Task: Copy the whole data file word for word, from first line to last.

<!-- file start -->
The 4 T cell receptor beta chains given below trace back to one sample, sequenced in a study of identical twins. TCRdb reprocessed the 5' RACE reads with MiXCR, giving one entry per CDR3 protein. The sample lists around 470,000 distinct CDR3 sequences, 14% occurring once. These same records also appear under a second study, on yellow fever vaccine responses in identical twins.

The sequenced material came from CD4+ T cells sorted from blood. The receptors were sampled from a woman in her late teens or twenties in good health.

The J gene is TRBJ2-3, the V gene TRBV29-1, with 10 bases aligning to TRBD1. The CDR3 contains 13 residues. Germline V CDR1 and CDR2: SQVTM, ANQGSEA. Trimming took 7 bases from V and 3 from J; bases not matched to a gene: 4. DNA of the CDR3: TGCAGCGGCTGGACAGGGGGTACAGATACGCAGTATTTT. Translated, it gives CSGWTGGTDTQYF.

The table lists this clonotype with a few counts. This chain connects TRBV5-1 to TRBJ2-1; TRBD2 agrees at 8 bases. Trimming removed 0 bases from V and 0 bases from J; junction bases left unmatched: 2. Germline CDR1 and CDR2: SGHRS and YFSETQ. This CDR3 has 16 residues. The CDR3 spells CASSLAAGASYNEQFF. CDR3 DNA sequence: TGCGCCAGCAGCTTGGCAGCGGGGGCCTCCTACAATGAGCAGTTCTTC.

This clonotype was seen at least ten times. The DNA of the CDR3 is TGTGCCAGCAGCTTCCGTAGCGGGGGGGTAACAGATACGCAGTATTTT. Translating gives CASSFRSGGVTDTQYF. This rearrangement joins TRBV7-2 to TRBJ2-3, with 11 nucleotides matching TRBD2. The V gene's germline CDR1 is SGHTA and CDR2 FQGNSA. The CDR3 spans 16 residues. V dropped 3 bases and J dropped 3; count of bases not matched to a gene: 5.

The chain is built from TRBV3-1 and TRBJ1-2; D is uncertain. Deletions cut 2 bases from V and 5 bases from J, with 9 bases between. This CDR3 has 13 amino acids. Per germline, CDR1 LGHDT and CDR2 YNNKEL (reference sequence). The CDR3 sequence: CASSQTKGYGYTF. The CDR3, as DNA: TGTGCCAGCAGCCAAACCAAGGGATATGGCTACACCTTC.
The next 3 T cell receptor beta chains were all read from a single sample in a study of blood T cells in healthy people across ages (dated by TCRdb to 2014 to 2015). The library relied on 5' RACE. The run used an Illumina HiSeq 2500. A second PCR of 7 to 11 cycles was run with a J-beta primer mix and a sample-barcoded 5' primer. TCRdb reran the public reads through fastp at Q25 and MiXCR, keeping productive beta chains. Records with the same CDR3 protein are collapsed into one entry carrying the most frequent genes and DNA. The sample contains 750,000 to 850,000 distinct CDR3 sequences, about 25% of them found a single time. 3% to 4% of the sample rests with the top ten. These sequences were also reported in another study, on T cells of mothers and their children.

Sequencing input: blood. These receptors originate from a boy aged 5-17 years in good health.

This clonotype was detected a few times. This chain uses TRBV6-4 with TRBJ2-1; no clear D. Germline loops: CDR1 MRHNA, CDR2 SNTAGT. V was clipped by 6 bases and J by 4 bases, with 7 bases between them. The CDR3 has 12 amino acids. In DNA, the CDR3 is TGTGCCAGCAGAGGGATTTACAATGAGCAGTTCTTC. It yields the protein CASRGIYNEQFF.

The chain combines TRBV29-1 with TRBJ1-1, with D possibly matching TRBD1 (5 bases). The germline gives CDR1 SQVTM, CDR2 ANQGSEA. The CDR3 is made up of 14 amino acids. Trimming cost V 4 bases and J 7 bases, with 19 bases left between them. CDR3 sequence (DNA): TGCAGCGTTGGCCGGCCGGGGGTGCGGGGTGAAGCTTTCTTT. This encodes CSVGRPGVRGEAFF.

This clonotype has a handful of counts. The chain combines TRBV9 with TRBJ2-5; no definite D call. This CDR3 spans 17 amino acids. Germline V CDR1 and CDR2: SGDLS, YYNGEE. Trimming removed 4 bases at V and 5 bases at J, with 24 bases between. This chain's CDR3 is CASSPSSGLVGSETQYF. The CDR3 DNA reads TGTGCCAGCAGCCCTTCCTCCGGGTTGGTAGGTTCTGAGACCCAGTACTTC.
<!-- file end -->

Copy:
The 4 T cell receptor beta chains given below trace back to one sample, sequenced in a study of identical twins. TCRdb reprocessed the 5' RACE reads with MiXCR, giving one entry per CDR3 protein. The sample lists around 470,000 distinct CDR3 sequences, 14% occurring once. These same records also appear under a second study, on yellow fever vaccine responses in identical twins.

The sequenced material came from CD4+ T cells sorted from blood. The receptors were sampled from a woman in her late teens or twenties in good health.

The J gene is TRBJ2-3, the V gene TRBV29-1, with 10 bases aligning to TRBD1. The CDR3 contains 13 residues. Germline V CDR1 and CDR2: SQVTM, ANQGSEA. Trimming took 7 bases from V and 3 from J; bases not matched to a gene: 4. DNA of the CDR3: TGCAGCGGCTGGACAGGGGGTACAGATACGCAGTATTTT. Translated, it gives CSGWTGGTDTQYF.

The table lists this clonotype with a few counts. This chain connects TRBV5-1 to TRBJ2-1; TRBD2 agrees at 8 bases. Trimming removed 0 bases from V and 0 bases from J; junction bases left unmatched: 2. Germline CDR1 and CDR2: SGHRS and YFSETQ. This CDR3 has 16 residues. The CDR3 spells CASSLAAGASYNEQFF. CDR3 DNA sequence: TGCGCCAGCAGCTTGGCAGCGGGGGCCTCCTACAATGAGCAGTTCTTC.

This clonotype was seen at least ten times. The DNA of the CDR3 is TGTGCCAGCAGCTTCCGTAGCGGGGGGGTAACAGATACGCAGTATTTT. Translating gives CASSFRSGGVTDTQYF. This rearrangement joins TRBV7-2 to TRBJ2-3, with 11 nucleotides matching TRBD2. The V gene's germline CDR1 is SGHTA and CDR2 FQGNSA. The CDR3 spans 16 residues. V dropped 3 bases and J dropped 3; count of bases not matched to a gene: 5.

The chain is built from TRBV3-1 and TRBJ1-2; D is uncertain. Deletions cut 2 bases from V and 5 bases from J, with 9 bases between. This CDR3 has 13 amino acids. Per germline, CDR1 LGHDT and CDR2 YNNKEL (reference sequence). The CDR3 sequence: CASSQTKGYGYTF. The CDR3, as DNA: TGTGCCAGCAGCCAAACCAAGGGATATGGCTACACCTTC.
The next 3 T cell receptor beta chains were all read from a single sample in a study of blood T cells in healthy people across ages (dated by TCRdb to 2014 to 2015). The library relied on 5' RACE. The run used an Illumina HiSeq 2500. A second PCR of 7 to 11 cycles was run with a J-beta primer mix and a sample-barcoded 5' primer. TCRdb reran the public reads through fastp at Q25 and MiXCR, keeping productive beta chains. Records with the same CDR3 protein are collapsed into one entry carrying the most frequent genes and DNA. The sample contains 750,000 to 850,000 distinct CDR3 sequences, about 25% of them found a single time. 3% to 4% of the sample rests with the top ten. These sequences were also reported in another study, on T cells of mothers and their children.

Sequencing input: blood. These receptors originate from a boy aged 5-17 years in good health.

This clonotype was detected a few times. This chain uses TRBV6-4 with TRBJ2-1; no clear D. Germline loops: CDR1 MRHNA, CDR2 SNTAGT. V was clipped by 6 bases and J by 4 bases, with 7 bases between them. The CDR3 has 12 amino acids. In DNA, the CDR3 is TGTGCCAGCAGAGGGATTTACAATGAGCAGTTCTTC. It yields the protein CASRGIYNEQFF.

The chain combines TRBV29-1 with TRBJ1-1, with D possibly matching TRBD1 (5 bases). The germline gives CDR1 SQVTM, CDR2 ANQGSEA. The CDR3 is made up of 14 amino acids. Trimming cost V 4 bases and J 7 bases, with 19 bases left between them. CDR3 sequence (DNA): TGCAGCGTTGGCCGGCCGGGGGTGCGGGGTGAAGCTTTCTTT. This encodes CSVGRPGVRGEAFF.

This clonotype has a handful of counts. The chain combines TRBV9 with TRBJ2-5; no definite D call. This CDR3 spans 17 amino acids. Germline V CDR1 and CDR2: SGDLS, YYNGEE. Trimming removed 4 bases at V and 5 bases at J, with 24 bases between. This chain's CDR3 is CASSPSSGLVGSETQYF. The CDR3 DNA reads TGTGCCAGCAGCCCTTCCTCCGGGTTGGTAGGTTCTGAGACCCAGTACTTC.